5 ways to manage freelance stress and avoid burnout

The life of a freelancer looks so appealing, and many people on the nine-to-five desk grind will envy the freedom and flexibility that comes with this type of work. You can choose where you work, how long you work for, what type of work you take on, the volume of work you do, and who you work for. While all this sounds perfect, the most common myth about freelancing is that it is stress-free.

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However, this couldn’t be further from the truth, and nothing can prepare you for the added stress that comes with working independently. Simply lacking the safety net of having a permanent full-time role within a company can be stressful enough for some people, as well as the need to self-motivate when you just aren’t feeling it.

Plus, there will always be times where work is scarce and you’re stressed about making enough money and finding more work, and then there will be high-pressure periods when managing the amount of work and meeting deadlines will be just as stressful and exhausting.

This fluctuation is hard to get used to, and in my own freelancing career, the unknown nature of what comes next is still something I’m getting used to. However, I’m definitely not willing to give up the flexibility, and so I found a few practical ways to manage the stress inherent in the nature of freelancing work.

5 ways to manage freelance stress

1. Learn to say no

Saying no is something I have never been good at. Especially as a freelancer, you will feel inclined to say yes because you are never certain that you will continue to have work down the track. And it is this mindset that has been the basis of most of my stress when freelancing.

You need to be able to create a realistic schedule, one that allows you to meet all the deadlines for projects you have already committed to. To avoid taking on too many jobs at once, make sure you not only schedule in your work hours but also time for social activities, exercise, and any other commitments.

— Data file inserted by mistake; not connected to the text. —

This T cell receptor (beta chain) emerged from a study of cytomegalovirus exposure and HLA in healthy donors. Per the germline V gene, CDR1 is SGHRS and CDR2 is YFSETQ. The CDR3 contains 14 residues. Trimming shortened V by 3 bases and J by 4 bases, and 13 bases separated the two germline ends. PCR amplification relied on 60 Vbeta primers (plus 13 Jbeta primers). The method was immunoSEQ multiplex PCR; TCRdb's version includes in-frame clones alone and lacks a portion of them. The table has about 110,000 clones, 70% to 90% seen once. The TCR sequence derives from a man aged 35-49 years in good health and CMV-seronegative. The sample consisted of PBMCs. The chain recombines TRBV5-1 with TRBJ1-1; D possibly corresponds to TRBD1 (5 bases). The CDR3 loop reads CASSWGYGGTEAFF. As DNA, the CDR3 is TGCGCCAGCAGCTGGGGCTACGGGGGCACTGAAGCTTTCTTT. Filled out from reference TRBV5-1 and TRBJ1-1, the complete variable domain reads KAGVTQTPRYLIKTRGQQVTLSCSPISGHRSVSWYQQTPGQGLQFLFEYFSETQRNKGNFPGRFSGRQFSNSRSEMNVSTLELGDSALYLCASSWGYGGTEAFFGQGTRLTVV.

You don’t want your leisure time to be compromised just so you can take on another project, because that will only be a disservice to the quality of your work and ability to meet deadlines, and could also eventually lead to burnout.

2. Set work hours

Even though freelancing is appealing because you can work whenever you feel like it, it can also be really useful to set work hours. When I don’t do this, I find myself feeling guilty for doing anything besides work, and end up spending too much time procrastinating and consequently skipping out on leisure time. Or on the other hand, I schedule in too much of everything else and fail to leave myself enough time to get all my work done (causing A LOT of easily avoidable stress).

The best part is that you aren’t restricted by nine-to-five hours, and don’t need to commute to an office, so you can think about when you are most productive and schedule in a solid block of time to power through some work then. A lot of people are most productive when they first wake up, from 6 am to 10 am, but every individual is different.

Setting work hours is also just as important as setting time for activities outside of work like socializing or exercise, and if you have stuck to your schedule and completed your work then you won’t need to spend this time outside of work feeling guilty (just as I used to).